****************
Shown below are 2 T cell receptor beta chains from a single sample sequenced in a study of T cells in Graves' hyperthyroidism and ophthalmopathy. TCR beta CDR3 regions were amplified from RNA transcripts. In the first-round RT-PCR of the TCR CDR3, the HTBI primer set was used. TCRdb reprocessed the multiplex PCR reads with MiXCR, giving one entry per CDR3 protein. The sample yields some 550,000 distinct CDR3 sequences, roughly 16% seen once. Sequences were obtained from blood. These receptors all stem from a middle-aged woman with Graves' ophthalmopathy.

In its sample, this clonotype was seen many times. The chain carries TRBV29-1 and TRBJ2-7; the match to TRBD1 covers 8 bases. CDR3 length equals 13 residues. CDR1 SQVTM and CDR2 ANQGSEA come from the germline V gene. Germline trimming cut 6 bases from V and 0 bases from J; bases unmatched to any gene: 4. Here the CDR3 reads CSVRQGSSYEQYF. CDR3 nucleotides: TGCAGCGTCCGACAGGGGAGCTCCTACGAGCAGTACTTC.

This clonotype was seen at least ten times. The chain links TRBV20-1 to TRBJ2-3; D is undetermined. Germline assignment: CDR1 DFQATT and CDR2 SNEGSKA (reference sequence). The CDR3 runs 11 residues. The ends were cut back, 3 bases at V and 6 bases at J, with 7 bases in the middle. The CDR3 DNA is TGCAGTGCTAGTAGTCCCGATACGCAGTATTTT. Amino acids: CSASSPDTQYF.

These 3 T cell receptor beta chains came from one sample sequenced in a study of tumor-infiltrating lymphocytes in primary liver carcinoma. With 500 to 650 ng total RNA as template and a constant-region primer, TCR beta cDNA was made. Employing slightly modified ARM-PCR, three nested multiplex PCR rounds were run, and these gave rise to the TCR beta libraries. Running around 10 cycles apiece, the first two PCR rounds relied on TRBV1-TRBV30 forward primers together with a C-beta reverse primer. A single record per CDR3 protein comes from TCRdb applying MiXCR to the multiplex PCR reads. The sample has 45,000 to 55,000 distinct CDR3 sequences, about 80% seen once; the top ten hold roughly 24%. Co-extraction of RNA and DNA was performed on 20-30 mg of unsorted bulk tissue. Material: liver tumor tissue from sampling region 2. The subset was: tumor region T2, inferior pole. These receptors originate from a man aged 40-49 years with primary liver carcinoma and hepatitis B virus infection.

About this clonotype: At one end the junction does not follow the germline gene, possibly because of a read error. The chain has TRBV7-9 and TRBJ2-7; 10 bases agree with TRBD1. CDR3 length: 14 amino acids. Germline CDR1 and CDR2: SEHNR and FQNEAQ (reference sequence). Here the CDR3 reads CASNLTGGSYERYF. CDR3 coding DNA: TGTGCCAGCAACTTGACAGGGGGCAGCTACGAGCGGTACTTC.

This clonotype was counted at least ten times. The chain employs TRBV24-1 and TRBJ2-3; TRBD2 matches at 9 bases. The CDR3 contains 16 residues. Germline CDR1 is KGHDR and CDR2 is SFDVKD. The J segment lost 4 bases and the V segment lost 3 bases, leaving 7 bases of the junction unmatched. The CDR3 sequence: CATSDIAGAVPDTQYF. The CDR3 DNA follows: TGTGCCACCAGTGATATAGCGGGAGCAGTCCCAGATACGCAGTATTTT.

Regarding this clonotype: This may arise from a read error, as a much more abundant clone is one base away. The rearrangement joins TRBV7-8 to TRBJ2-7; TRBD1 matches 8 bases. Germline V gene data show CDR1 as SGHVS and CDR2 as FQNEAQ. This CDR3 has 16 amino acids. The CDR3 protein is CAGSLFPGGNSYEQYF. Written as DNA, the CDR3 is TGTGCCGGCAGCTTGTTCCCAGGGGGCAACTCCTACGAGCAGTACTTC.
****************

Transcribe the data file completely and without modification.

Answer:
Shown below are 2 T cell receptor beta chains from a single sample sequenced in a study of T cells in Graves' hyperthyroidism and ophthalmopathy. TCR beta CDR3 regions were amplified from RNA transcripts. In the first-round RT-PCR of the TCR CDR3, the HTBI primer set was used. TCRdb reprocessed the multiplex PCR reads with MiXCR, giving one entry per CDR3 protein. The sample yields some 550,000 distinct CDR3 sequences, roughly 16% seen once. Sequences were obtained from blood. These receptors all stem from a middle-aged woman with Graves' ophthalmopathy.

In its sample, this clonotype was seen many times. The chain carries TRBV29-1 and TRBJ2-7; the match to TRBD1 covers 8 bases. CDR3 length equals 13 residues. CDR1 SQVTM and CDR2 ANQGSEA come from the germline V gene. Germline trimming cut 6 bases from V and 0 bases from J; bases unmatched to any gene: 4. Here the CDR3 reads CSVRQGSSYEQYF. CDR3 nucleotides: TGCAGCGTCCGACAGGGGAGCTCCTACGAGCAGTACTTC.

This clonotype was seen at least ten times. The chain links TRBV20-1 to TRBJ2-3; D is undetermined. Germline assignment: CDR1 DFQATT and CDR2 SNEGSKA (reference sequence). The CDR3 runs 11 residues. The ends were cut back, 3 bases at V and 6 bases at J, with 7 bases in the middle. The CDR3 DNA is TGCAGTGCTAGTAGTCCCGATACGCAGTATTTT. Amino acids: CSASSPDTQYF.

These 3 T cell receptor beta chains came from one sample sequenced in a study of tumor-infiltrating lymphocytes in primary liver carcinoma. With 500 to 650 ng total RNA as template and a constant-region primer, TCR beta cDNA was made. Employing slightly modified ARM-PCR, three nested multiplex PCR rounds were run, and these gave rise to the TCR beta libraries. Running around 10 cycles apiece, the first two PCR rounds relied on TRBV1-TRBV30 forward primers together with a C-beta reverse primer. A single record per CDR3 protein comes from TCRdb applying MiXCR to the multiplex PCR reads. The sample has 45,000 to 55,000 distinct CDR3 sequences, about 80% seen once; the top ten hold roughly 24%. Co-extraction of RNA and DNA was performed on 20-30 mg of unsorted bulk tissue. Material: liver tumor tissue from sampling region 2. The subset was: tumor region T2, inferior pole. These receptors originate from a man aged 40-49 years with primary liver carcinoma and hepatitis B virus infection.

About this clonotype: At one end the junction does not follow the germline gene, possibly because of a read error. The chain has TRBV7-9 and TRBJ2-7; 10 bases agree with TRBD1. CDR3 length: 14 amino acids. Germline CDR1 and CDR2: SEHNR and FQNEAQ (reference sequence). Here the CDR3 reads CASNLTGGSYERYF. CDR3 coding DNA: TGTGCCAGCAACTTGACAGGGGGCAGCTACGAGCGGTACTTC.

This clonotype was counted at least ten times. The chain employs TRBV24-1 and TRBJ2-3; TRBD2 matches at 9 bases. The CDR3 contains 16 residues. Germline CDR1 is KGHDR and CDR2 is SFDVKD. The J segment lost 4 bases and the V segment lost 3 bases, leaving 7 bases of the junction unmatched. The CDR3 sequence: CATSDIAGAVPDTQYF. The CDR3 DNA follows: TGTGCCACCAGTGATATAGCGGGAGCAGTCCCAGATACGCAGTATTTT.

Regarding this clonotype: This may arise from a read error, as a much more abundant clone is one base away. The rearrangement joins TRBV7-8 to TRBJ2-7; TRBD1 matches 8 bases. Germline V gene data show CDR1 as SGHVS and CDR2 as FQNEAQ. This CDR3 has 16 amino acids. The CDR3 protein is CAGSLFPGGNSYEQYF. Written as DNA, the CDR3 is TGTGCCGGCAGCTTGTTCCCAGGGGGCAACTCCTACGAGCAGTACTTC.